Mike Olt was born in New Haven, Connecticut, which isn’t exactly a baseball hotspot. At Branford High School, Olt hit .475 his senior year, and set a school record for single-season hits. Coming out of high school, Olt was undrafted so he took a scholarship to the University of Connecticut. In his first season with the Huskies, Olt struggled at third base, but was a monster at the plate. In fifty-four games, Olt hit .318 with a .577 slugging percentage. As a sophomore, Olt started to battle some injuries, and as a result, he came back to down to earth a little. He continued to struggle with his defense at third base. In his junior season at UCONN, Olt hit .318 with a .659 slugging percentage, and became the UConn career home run leader. Olt was drafted by the Rangers with the 49th overall pick in the 2010 MLB Amateur draft. Read the rest of this entry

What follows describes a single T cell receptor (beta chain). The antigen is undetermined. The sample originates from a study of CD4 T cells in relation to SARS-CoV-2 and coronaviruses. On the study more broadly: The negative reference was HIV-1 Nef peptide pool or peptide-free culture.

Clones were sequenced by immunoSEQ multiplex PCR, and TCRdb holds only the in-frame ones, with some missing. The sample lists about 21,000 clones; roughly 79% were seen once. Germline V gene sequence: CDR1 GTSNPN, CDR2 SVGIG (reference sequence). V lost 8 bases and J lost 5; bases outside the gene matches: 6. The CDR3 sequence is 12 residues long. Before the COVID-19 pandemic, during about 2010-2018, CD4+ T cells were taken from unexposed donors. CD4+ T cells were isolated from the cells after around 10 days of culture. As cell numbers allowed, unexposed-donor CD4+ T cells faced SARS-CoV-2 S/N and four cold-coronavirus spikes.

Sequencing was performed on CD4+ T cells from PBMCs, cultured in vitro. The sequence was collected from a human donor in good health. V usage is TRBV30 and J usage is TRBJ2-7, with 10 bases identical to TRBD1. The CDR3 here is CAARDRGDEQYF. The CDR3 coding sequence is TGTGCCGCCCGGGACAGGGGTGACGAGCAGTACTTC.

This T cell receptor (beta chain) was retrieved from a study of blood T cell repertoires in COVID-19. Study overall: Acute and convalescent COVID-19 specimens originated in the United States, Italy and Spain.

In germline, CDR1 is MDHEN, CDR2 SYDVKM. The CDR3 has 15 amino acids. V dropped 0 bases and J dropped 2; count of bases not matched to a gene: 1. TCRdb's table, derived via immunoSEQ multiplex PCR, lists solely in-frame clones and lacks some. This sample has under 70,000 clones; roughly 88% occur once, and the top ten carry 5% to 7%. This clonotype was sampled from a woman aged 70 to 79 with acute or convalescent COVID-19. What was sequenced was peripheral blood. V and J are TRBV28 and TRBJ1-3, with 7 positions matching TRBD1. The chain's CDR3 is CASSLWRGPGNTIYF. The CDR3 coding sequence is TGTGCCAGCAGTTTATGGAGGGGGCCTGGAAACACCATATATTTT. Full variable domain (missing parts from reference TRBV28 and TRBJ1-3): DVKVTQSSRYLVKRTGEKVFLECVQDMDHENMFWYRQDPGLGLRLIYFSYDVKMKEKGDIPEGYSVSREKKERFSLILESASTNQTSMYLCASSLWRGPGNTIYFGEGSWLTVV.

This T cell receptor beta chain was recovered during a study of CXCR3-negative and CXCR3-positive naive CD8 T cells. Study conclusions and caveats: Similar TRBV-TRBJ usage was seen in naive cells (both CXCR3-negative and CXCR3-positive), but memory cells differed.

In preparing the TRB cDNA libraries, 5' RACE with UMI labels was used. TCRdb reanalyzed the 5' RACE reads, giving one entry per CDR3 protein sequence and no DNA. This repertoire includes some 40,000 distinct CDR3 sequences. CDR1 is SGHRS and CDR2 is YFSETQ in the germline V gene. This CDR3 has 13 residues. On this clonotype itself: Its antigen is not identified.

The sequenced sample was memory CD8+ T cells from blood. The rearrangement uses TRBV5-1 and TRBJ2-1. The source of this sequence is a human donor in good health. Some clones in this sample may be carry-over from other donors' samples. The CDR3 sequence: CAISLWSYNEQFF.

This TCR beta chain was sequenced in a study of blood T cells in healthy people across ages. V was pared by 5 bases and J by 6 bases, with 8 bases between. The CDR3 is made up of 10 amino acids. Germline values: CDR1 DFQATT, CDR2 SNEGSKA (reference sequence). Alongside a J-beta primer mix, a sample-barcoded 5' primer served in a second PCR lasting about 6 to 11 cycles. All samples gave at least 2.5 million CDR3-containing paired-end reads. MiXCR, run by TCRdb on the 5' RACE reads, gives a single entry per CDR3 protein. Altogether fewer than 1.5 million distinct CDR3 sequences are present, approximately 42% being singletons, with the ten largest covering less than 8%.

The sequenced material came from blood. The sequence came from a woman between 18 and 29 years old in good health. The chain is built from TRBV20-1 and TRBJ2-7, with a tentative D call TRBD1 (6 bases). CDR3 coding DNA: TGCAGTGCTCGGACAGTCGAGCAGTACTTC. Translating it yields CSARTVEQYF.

Saturday July 21st, 2012
Codey Harrison: A Texas Rangers shortstop prospect tops our list of the top-50 MLB prospects. Jurickson Profar is so highly thought of by scouts, that they believe the Rangers may end up trading 23-year-old 2-time All-star shortstop, Elvis Andrus. Profar has all five tools (hit, power, speed, glove, and arm) and he’s proven he knows how to use all five. He’s currently raking in AA Frisco at only 19 years of age, posting monstrous numbers of .297 AVG, .371 OBP, .500 Slug, 22 doubles, 7 triples, 12 home runs, and 44 walks to 59 strikeouts. Most believe he will be a gold glove caliber top, or middle of the order run producing machine that is a perennial All-Star. Time will tell on this prospect. But in a minor leagues full of “can’t miss” prospects, Profar gets out top vote at this stage of the season.